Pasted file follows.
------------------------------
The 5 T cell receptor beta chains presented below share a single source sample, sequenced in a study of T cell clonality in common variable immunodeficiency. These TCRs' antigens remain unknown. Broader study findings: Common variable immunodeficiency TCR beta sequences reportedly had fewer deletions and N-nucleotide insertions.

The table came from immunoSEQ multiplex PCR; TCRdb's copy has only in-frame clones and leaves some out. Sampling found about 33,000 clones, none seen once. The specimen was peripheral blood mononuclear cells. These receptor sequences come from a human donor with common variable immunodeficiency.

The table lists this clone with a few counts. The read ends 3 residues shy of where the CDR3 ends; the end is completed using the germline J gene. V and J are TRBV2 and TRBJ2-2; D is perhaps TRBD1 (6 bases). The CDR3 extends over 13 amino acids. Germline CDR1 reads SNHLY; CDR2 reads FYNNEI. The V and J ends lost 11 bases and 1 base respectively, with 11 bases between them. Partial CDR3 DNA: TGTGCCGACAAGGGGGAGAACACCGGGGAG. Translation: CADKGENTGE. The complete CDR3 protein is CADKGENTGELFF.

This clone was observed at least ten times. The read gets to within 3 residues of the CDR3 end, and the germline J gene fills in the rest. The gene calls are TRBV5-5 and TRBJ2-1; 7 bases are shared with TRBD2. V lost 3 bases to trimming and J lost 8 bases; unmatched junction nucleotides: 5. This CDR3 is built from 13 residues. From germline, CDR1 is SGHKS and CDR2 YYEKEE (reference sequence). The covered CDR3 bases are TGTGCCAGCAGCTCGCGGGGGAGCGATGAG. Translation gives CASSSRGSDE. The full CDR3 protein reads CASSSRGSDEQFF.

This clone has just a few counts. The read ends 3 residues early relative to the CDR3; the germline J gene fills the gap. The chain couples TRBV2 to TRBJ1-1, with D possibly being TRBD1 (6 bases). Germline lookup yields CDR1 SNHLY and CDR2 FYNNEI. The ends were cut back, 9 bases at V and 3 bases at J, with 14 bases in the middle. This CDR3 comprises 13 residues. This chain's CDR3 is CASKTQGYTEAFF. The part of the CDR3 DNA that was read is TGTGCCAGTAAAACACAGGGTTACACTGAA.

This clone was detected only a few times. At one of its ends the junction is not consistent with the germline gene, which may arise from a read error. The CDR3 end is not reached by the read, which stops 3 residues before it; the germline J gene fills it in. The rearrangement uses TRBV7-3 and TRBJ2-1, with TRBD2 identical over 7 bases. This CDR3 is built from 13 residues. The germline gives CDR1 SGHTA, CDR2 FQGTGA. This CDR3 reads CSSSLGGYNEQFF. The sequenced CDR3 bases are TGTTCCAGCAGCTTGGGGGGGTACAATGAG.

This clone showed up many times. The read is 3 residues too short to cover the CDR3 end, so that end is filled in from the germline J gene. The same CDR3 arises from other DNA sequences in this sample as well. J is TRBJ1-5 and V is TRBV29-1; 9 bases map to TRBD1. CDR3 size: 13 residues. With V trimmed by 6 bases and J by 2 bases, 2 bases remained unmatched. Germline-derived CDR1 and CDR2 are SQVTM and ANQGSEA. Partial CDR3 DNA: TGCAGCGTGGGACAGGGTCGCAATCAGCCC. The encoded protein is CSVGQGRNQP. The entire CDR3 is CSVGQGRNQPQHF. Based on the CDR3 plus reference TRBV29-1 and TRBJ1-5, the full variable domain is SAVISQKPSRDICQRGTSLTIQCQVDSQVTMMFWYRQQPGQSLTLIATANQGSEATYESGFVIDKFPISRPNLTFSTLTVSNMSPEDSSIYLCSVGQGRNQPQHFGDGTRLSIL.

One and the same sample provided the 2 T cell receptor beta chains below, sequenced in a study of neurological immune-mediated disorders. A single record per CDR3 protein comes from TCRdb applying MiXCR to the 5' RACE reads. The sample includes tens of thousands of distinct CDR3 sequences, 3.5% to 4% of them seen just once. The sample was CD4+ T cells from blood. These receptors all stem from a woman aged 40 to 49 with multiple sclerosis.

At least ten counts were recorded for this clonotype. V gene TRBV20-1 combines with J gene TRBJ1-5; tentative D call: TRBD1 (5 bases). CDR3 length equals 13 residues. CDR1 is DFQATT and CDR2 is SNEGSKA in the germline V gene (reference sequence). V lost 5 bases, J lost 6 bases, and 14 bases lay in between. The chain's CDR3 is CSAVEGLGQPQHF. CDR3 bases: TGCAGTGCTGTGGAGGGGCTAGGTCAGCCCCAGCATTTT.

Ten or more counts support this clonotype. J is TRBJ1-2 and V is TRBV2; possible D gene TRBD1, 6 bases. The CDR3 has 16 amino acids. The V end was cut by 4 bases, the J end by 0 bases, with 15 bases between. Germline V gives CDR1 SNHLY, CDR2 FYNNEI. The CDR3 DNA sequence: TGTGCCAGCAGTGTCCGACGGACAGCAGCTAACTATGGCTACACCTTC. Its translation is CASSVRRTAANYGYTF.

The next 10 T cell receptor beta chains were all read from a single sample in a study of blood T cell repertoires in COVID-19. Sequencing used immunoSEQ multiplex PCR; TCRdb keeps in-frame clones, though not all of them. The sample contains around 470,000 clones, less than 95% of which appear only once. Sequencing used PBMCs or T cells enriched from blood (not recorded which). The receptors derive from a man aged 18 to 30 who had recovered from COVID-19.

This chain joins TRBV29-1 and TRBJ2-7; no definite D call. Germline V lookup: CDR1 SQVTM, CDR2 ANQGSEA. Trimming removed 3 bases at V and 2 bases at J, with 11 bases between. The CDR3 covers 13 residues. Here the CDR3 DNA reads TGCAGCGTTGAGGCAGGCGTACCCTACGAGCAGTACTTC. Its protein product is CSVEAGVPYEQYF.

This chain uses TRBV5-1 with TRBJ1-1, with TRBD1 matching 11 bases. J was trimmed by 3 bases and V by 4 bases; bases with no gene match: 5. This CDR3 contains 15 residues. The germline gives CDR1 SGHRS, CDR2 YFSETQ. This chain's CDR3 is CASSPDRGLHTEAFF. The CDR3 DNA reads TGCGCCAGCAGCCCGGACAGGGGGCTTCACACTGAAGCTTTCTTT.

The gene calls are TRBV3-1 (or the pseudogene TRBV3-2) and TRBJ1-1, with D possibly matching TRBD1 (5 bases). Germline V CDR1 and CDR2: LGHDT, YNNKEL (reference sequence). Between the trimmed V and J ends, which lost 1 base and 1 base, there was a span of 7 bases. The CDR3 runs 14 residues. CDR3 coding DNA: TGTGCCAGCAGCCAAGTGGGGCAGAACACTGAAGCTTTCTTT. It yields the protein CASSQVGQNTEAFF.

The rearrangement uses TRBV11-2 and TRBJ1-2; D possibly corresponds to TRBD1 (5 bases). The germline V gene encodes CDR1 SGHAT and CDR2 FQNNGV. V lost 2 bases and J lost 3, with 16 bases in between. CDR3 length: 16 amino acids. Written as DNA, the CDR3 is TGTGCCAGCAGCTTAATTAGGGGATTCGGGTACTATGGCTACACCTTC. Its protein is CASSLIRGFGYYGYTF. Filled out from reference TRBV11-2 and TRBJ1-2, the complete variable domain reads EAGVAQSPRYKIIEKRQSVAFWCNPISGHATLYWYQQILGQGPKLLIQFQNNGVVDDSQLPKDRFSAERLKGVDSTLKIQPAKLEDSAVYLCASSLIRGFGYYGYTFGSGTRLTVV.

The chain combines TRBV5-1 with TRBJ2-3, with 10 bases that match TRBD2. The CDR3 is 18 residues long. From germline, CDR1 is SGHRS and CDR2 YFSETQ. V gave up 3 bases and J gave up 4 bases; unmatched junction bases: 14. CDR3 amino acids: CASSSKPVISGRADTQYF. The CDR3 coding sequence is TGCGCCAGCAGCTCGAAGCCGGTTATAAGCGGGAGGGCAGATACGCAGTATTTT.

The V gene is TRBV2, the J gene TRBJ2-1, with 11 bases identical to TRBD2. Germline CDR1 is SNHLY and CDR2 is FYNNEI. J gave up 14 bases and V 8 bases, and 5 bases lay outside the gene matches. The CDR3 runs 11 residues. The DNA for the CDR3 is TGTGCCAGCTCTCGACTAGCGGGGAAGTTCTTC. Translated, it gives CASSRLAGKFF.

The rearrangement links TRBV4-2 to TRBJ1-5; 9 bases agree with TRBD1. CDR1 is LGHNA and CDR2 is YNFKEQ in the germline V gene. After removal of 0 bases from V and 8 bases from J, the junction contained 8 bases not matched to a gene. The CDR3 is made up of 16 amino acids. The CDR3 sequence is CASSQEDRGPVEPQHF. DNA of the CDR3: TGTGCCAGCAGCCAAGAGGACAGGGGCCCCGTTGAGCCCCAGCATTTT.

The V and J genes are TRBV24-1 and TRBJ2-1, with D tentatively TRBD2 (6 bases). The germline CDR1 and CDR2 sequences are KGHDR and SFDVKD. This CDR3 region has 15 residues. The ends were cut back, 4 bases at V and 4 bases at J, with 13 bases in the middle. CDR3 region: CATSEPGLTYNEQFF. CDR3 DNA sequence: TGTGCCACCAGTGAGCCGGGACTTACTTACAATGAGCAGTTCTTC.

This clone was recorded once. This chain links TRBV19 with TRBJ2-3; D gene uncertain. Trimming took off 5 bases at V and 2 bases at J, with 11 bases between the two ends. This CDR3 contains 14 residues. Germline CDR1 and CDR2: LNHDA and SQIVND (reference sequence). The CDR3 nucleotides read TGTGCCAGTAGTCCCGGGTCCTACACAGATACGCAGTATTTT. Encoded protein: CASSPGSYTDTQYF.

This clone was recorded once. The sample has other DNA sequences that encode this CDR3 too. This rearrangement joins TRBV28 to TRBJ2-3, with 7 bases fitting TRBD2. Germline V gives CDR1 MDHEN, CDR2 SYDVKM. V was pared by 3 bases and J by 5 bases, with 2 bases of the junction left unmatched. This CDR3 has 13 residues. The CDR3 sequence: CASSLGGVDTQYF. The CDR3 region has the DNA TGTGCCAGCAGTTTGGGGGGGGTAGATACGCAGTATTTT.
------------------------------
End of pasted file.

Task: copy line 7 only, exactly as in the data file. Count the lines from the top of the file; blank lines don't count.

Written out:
This clone showed up many times. The read is 3 residues too short to cover the CDR3 end, so that end is filled in from the germline J gene. The same CDR3 arises from other DNA sequences in this sample as well. J is TRBJ1-5 and V is TRBV29-1; 9 bases map to TRBD1. CDR3 size: 13 residues. With V trimmed by 6 bases and J by 2 bases, 2 bases remained unmatched. Germline-derived CDR1 and CDR2 are SQVTM and ANQGSEA. Partial CDR3 DNA: TGCAGCGTGGGACAGGGTCGCAATCAGCCC. The encoded protein is CSVGQGRNQP. The entire CDR3 is CSVGQGRNQPQHF. Based on the CDR3 plus reference TRBV29-1 and TRBJ1-5, the full variable domain is SAVISQKPSRDICQRGTSLTIQCQVDSQVTMMFWYRQQPGQSLTLIATANQGSEATYESGFVIDKFPISRPNLTFSTLTVSNMSPEDSSIYLCSVGQGRNQPQHFGDGTRLSIL.